PHOTO: Eloise DeJoria and Lance Avery Morgan at Texas Medal of Arts preview party under the new canopy at The Contemporary Downtown. Michael Barnes/American-Statesman
I could have chilled all night. And still have chilled some more.
These days, I’m looking for the exit earlier and earlier at Austin affairs. Chalk it up to social supersaturation.
Not this night. Or nights, if you include the preview party, and I do.
The Texas Medal of the Arts started and ended with big doses of luminous glamour. Dance great Debbie Allen hosted. Singer Vikki Carr was among the celebrities who introduced the honorees on the Bass Concert Hall stage.
Although singer-songwriter Kenny Rogers — serenaded with his own songs by a scrum of fantastic musicians — took home the Lifetime Achievement Award from Texas Cultural Trust, let’s face it, all 13 awards were for lifetime achievement.
No tenderfeet among these winners: Austin patrons Eloise and John Paul DeJoria, singer-songwriter-actor Kris Kristofferson, Houston patron Lynn Wyatt, ballerina Lauren Anderson, gospel singer Yolanda Adams, educators at Dallas Black Dance Theatre (they also performed), actor Renée Elise Goldsberry, San Antonio benefactors to the tune of more than $50 million Tobin Endowment, visual artist Leo Villareal, architect Frank Welch, author and journalist John Phillip Santos, TV and anchor Scott Pelley.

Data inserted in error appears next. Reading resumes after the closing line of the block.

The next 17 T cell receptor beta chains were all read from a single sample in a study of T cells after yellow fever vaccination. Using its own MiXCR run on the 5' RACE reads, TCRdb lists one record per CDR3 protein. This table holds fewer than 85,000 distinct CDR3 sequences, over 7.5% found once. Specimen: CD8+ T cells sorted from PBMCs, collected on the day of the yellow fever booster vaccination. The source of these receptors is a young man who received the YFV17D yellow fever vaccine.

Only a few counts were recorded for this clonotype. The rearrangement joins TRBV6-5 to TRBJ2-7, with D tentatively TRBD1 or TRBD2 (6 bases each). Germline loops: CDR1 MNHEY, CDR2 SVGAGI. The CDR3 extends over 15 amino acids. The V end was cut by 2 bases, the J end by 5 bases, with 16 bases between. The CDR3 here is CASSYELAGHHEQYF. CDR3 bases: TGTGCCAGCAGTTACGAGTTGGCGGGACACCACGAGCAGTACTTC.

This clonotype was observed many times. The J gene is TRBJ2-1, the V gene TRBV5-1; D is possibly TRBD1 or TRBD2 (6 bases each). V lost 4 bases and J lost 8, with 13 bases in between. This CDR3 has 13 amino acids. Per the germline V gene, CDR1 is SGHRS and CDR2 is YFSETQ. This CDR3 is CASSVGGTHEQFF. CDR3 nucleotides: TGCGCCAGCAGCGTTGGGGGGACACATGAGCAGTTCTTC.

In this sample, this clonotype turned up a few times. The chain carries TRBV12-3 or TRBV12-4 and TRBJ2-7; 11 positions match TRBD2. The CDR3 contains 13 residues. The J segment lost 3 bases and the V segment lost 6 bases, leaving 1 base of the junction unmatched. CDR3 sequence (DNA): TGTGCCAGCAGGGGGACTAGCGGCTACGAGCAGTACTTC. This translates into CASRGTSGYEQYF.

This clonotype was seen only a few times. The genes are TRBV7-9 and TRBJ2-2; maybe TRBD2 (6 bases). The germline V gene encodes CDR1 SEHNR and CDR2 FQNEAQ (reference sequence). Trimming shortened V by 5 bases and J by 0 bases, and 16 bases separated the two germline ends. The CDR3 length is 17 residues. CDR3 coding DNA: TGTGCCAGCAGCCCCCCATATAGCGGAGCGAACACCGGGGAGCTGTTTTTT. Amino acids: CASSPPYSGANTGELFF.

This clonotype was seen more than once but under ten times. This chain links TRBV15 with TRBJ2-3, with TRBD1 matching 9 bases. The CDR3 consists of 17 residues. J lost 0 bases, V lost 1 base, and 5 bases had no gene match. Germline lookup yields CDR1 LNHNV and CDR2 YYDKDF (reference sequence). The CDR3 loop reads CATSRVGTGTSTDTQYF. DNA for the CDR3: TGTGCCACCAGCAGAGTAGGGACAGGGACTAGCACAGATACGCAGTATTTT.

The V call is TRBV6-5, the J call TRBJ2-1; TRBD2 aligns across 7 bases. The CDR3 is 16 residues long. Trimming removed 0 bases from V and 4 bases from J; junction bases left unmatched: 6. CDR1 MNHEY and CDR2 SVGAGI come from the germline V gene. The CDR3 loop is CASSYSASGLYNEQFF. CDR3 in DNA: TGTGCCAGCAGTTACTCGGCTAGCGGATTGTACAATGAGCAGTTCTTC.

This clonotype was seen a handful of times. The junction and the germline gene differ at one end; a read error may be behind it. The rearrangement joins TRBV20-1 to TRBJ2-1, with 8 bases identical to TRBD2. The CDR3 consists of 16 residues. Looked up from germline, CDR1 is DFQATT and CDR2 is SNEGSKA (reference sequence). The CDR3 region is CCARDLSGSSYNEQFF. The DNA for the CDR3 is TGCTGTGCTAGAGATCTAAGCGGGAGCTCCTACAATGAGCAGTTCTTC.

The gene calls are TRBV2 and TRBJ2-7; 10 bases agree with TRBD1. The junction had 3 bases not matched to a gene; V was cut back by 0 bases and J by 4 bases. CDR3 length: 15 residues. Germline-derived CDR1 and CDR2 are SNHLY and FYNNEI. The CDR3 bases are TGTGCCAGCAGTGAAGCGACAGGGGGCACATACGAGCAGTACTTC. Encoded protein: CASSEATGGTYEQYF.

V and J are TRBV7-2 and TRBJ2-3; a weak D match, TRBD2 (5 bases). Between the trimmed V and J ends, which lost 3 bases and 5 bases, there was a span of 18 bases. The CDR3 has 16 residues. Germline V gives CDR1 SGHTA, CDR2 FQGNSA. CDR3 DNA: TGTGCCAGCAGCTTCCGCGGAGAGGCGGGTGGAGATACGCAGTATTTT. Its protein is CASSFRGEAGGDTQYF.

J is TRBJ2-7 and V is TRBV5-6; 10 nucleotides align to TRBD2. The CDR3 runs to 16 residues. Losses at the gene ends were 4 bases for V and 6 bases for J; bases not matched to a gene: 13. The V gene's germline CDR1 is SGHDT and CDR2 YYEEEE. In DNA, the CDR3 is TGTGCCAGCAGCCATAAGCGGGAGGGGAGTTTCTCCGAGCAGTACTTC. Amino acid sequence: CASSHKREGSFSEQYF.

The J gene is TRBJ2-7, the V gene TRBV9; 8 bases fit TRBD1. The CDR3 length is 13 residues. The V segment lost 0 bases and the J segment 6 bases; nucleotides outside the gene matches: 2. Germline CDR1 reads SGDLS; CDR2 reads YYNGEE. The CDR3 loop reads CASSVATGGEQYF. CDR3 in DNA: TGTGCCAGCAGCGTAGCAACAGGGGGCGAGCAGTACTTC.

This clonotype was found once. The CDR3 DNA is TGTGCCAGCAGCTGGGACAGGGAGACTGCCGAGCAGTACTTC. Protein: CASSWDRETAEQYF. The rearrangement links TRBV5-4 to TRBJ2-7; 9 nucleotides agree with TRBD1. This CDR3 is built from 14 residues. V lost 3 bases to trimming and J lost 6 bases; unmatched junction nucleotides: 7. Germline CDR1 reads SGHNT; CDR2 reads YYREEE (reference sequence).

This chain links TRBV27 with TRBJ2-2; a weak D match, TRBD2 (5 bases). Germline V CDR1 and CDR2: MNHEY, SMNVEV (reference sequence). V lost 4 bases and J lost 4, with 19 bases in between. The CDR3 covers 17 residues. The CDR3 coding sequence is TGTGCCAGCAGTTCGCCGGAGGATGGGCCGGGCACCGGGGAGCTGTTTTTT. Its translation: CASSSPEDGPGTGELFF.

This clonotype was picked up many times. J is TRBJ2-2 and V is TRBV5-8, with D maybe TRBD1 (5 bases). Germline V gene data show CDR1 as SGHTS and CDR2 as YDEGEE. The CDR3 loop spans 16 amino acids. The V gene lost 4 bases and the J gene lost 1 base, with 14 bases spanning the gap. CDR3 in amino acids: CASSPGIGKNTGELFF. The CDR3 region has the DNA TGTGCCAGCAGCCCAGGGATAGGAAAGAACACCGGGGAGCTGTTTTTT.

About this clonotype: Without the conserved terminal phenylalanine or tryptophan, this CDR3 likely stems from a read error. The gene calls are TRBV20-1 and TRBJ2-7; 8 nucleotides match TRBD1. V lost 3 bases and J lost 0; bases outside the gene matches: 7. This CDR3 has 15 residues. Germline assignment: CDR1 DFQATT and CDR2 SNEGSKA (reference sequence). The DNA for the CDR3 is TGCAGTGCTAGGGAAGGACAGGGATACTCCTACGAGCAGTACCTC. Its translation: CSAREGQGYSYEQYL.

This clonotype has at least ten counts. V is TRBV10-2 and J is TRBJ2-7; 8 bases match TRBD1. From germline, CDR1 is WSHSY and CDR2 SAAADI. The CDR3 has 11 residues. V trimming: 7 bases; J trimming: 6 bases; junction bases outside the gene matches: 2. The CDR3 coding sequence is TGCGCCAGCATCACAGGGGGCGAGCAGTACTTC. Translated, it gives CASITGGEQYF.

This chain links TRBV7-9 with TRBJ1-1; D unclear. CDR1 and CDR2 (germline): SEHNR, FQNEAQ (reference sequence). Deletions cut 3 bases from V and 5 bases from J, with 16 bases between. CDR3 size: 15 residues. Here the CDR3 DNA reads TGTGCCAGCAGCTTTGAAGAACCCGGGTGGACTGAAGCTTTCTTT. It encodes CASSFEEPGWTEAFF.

As might be expected, a half dozen of the awardees made fairly mild political statements. Pelley, especially, was cheered for explaining what it meant to be an “enemy of the people,” as the media has recently been branded.
Stray thought: The Trust, an advocacy group, cites $5.5 billion in annual Texas revenue for the arts, but doesn’t that number include software, gaming and a lot of other non-traditional creative activities? Not trying to make a case for more awards, but let’s be up front …
After the ceremony, we strolled into a giant tent bathed in pink light and lashed down to the Bass plaza. Once again: Glamour! I spent the rest of the evening chatting with Amy Updegrove, former publisher of Texas Monthly. We agreed that intimate dinner parties were the highest form of socializing, and then we shared our secret guest lists, along with some fantasy table mates.